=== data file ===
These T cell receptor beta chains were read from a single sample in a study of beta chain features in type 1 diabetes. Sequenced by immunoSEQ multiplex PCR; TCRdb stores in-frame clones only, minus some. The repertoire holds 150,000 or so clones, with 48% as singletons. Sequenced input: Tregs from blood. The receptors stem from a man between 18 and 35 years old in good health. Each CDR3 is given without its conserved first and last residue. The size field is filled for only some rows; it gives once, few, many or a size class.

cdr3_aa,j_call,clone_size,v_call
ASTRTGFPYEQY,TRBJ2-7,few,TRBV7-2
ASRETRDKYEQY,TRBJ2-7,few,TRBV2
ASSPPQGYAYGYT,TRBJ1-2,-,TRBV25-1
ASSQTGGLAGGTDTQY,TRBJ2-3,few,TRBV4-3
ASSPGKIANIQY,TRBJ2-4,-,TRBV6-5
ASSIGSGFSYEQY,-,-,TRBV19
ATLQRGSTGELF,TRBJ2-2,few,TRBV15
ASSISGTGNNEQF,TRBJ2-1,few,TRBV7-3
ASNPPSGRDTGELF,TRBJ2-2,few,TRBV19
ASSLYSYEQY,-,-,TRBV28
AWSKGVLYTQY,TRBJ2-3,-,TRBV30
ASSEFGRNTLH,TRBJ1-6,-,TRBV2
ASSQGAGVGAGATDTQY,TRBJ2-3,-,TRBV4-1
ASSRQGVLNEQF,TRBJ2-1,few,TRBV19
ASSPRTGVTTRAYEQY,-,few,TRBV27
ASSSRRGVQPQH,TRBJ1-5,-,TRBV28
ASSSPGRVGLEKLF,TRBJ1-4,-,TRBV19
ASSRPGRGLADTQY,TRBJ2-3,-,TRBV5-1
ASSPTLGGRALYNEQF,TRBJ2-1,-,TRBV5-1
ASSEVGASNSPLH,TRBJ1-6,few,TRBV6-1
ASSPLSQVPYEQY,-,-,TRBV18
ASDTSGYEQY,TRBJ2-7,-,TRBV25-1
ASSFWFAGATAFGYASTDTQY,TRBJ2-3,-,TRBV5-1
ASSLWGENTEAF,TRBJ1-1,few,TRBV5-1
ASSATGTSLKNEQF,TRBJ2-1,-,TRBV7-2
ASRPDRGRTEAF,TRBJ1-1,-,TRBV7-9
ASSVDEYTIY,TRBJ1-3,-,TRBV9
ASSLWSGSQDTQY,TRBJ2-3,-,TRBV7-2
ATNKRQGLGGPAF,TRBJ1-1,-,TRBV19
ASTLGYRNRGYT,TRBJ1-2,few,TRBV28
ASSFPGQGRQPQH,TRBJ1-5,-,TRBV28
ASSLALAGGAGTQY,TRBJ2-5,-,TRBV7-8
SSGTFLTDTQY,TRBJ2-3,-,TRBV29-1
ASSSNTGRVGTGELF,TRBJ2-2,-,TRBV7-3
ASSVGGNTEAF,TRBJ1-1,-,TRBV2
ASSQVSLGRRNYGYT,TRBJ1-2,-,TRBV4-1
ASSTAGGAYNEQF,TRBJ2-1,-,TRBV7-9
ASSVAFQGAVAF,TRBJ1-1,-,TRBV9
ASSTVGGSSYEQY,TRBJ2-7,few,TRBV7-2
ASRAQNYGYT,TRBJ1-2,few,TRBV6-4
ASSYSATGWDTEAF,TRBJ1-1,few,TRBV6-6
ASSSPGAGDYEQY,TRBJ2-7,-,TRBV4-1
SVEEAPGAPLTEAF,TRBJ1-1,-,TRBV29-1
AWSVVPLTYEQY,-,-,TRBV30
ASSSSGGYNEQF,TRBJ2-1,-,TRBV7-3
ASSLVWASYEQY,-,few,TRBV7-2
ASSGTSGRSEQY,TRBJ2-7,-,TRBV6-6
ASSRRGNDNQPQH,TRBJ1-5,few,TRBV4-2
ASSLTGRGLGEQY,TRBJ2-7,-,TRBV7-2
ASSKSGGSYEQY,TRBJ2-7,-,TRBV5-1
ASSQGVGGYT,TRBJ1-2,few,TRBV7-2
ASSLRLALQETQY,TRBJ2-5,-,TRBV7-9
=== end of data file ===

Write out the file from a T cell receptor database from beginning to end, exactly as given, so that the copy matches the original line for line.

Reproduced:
These T cell receptor beta chains were read from a single sample in a study of beta chain features in type 1 diabetes. Sequenced by immunoSEQ multiplex PCR; TCRdb stores in-frame clones only, minus some. The repertoire holds 150,000 or so clones, with 48% as singletons. Sequenced input: Tregs from blood. The receptors stem from a man between 18 and 35 years old in good health. Each CDR3 is given without its conserved first and last residue. The size field is filled for only some rows; it gives once, few, many or a size class.

cdr3_aa,j_call,clone_size,v_call
ASTRTGFPYEQY,TRBJ2-7,few,TRBV7-2
ASRETRDKYEQY,TRBJ2-7,few,TRBV2
ASSPPQGYAYGYT,TRBJ1-2,-,TRBV25-1
ASSQTGGLAGGTDTQY,TRBJ2-3,few,TRBV4-3
ASSPGKIANIQY,TRBJ2-4,-,TRBV6-5
ASSIGSGFSYEQY,-,-,TRBV19
ATLQRGSTGELF,TRBJ2-2,few,TRBV15
ASSISGTGNNEQF,TRBJ2-1,few,TRBV7-3
ASNPPSGRDTGELF,TRBJ2-2,few,TRBV19
ASSLYSYEQY,-,-,TRBV28
AWSKGVLYTQY,TRBJ2-3,-,TRBV30
ASSEFGRNTLH,TRBJ1-6,-,TRBV2
ASSQGAGVGAGATDTQY,TRBJ2-3,-,TRBV4-1
ASSRQGVLNEQF,TRBJ2-1,few,TRBV19
ASSPRTGVTTRAYEQY,-,few,TRBV27
ASSSRRGVQPQH,TRBJ1-5,-,TRBV28
ASSSPGRVGLEKLF,TRBJ1-4,-,TRBV19
ASSRPGRGLADTQY,TRBJ2-3,-,TRBV5-1
ASSPTLGGRALYNEQF,TRBJ2-1,-,TRBV5-1
ASSEVGASNSPLH,TRBJ1-6,few,TRBV6-1
ASSPLSQVPYEQY,-,-,TRBV18
ASDTSGYEQY,TRBJ2-7,-,TRBV25-1
ASSFWFAGATAFGYASTDTQY,TRBJ2-3,-,TRBV5-1
ASSLWGENTEAF,TRBJ1-1,few,TRBV5-1
ASSATGTSLKNEQF,TRBJ2-1,-,TRBV7-2
ASRPDRGRTEAF,TRBJ1-1,-,TRBV7-9
ASSVDEYTIY,TRBJ1-3,-,TRBV9
ASSLWSGSQDTQY,TRBJ2-3,-,TRBV7-2
ATNKRQGLGGPAF,TRBJ1-1,-,TRBV19
ASTLGYRNRGYT,TRBJ1-2,few,TRBV28
ASSFPGQGRQPQH,TRBJ1-5,-,TRBV28
ASSLALAGGAGTQY,TRBJ2-5,-,TRBV7-8
SSGTFLTDTQY,TRBJ2-3,-,TRBV29-1
ASSSNTGRVGTGELF,TRBJ2-2,-,TRBV7-3
ASSVGGNTEAF,TRBJ1-1,-,TRBV2
ASSQVSLGRRNYGYT,TRBJ1-2,-,TRBV4-1
ASSTAGGAYNEQF,TRBJ2-1,-,TRBV7-9
ASSVAFQGAVAF,TRBJ1-1,-,TRBV9
ASSTVGGSSYEQY,TRBJ2-7,few,TRBV7-2
ASRAQNYGYT,TRBJ1-2,few,TRBV6-4
ASSYSATGWDTEAF,TRBJ1-1,few,TRBV6-6
ASSSPGAGDYEQY,TRBJ2-7,-,TRBV4-1
SVEEAPGAPLTEAF,TRBJ1-1,-,TRBV29-1
AWSVVPLTYEQY,-,-,TRBV30
ASSSSGGYNEQF,TRBJ2-1,-,TRBV7-3
ASSLVWASYEQY,-,few,TRBV7-2
ASSGTSGRSEQY,TRBJ2-7,-,TRBV6-6
ASSRRGNDNQPQH,TRBJ1-5,few,TRBV4-2
ASSLTGRGLGEQY,TRBJ2-7,-,TRBV7-2
ASSKSGGSYEQY,TRBJ2-7,-,TRBV5-1
ASSQGVGGYT,TRBJ1-2,few,TRBV7-2
ASSLRLALQETQY,TRBJ2-5,-,TRBV7-9